Coping with the Trauma of Terrorism
It is by design that terrorism strikes fear in the hearts, minds and souls of its victims. Witnessing human horror and tragedy drains us physically, emotionally and spiritually. The trauma wreaks havoc on our sense of emotional well being, subjecting us to a whirlwind of emotions. We are overwhelmed by intense feelings, such as sadness, grief, fear, helplessness, anger and rage, or by emotional numbness, shock and disbelief. And because these feelings tend to linger, or even intensify over time, we may feel re-victimized by our reactions to trauma. In addition, our bodies tend to react to emotional strain with an increased susceptibility to health problems. Headaches, stomach problems, lowered immunity and reduced pain tolerance are common complaints.
If ignored, symptoms of trauma may lead to an emotional illness called “Post-Traumatic Stress Disorder,” commonly referred to as “PTSD.” PTSD was first recognized in soldiers returning from World War I. Although these brave men had survived the war and healed their physical wounds, the emotional scars from battle continued to haunt them. Doctors noticed that vast numbers of soldiers shared a common collection of physical and psychological symptoms:
- Nightmares and difficulty sleeping
- Flashbacks in which the person re-experiences traumatic events. The person literally sees the events again as though watching a movie. He or she re-experiences the sights, sounds and feelings of the previous horror. The fact that these “flashbacks” could occur without warning, at any time, and without the person’s ability to control or stop them, added to a sense of powerlessness over the illness.
- Crying spells
- Irritability and temper outbursts
- Emotional numbness
- Increased “startle response” in which the person’s body overreacts to loud noises or other situations. The trauma survivor’s physical and emotional senses remain constantly “on guard” for danger, regardless of whether there actually is a threat.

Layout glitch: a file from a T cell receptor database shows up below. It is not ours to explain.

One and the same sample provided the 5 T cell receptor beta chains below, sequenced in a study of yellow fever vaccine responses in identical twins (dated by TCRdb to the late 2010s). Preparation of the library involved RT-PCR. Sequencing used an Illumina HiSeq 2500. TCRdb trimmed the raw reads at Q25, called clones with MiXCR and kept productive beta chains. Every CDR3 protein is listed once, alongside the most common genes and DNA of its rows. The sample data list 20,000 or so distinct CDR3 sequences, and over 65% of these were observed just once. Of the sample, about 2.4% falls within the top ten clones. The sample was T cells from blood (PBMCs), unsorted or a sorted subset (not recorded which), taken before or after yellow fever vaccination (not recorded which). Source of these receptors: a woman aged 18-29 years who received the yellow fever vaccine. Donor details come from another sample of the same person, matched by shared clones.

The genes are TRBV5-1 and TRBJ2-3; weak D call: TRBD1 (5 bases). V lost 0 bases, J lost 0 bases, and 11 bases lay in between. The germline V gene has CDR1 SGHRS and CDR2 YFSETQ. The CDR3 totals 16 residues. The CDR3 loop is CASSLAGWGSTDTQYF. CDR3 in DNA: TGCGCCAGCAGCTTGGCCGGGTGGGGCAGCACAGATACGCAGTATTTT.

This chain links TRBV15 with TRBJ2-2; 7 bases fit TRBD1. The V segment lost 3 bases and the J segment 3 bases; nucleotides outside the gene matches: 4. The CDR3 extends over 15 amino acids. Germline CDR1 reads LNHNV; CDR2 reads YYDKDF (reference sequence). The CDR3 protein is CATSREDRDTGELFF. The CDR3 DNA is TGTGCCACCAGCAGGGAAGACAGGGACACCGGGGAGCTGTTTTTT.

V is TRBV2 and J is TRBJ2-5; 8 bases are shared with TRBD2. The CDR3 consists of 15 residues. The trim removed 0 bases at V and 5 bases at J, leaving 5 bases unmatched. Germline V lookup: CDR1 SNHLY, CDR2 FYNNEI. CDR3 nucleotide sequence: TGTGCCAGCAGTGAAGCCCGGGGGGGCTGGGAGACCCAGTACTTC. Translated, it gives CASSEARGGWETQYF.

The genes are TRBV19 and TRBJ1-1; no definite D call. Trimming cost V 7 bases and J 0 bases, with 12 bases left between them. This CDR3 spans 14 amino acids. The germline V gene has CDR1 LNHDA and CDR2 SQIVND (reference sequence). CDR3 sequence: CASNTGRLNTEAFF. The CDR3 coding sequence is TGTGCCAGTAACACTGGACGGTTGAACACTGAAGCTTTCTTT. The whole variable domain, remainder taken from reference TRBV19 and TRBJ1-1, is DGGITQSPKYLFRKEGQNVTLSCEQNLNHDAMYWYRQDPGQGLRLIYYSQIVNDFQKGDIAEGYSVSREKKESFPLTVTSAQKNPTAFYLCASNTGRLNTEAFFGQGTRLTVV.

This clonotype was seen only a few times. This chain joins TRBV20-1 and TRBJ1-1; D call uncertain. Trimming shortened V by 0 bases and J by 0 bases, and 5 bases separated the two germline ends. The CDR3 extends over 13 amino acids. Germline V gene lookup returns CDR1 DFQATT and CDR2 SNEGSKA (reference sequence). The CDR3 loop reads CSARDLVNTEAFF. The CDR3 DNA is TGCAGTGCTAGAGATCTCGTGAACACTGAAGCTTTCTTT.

- Panic and anxiety attacks
- Avoiding close ties to family, friends and community because the person fears becoming too close and then being hurt should tragedy reoccur
Since doctors first became aware of PTSD and the need for prevention, early intervention and treatment, we have witnessed many examples of the syndrome. Survivors of physical assault, domestic violence, rape, childhood abuse, wartime experiences or other acts of violence are at-risk for PTSD. And persons, who already are coping with the emotional baggage of living through previous traumas, may feel overwhelmed by new tragedies.
Before September 11th, and even including the Oklahoma City terrorist attack, most of us had never been exposed to terrorism on such a massive scale. We lived safe, secure lives and had not personally experienced the kinds of traumas that place us at risk for emotional illnesses such as PTSD. We may have heard trauma survival stories from parents and grandparents about living through World Wars I and II, Vietnam and the Great Depression. And while we developed admiration for the courage of our forefathers, we may not have truly related. And worse yet, we may have criticized and judged others for having difficulty recovering from old traumas. We may have failed to understand why trauma survivors couldn’t “hurry up and get over it.”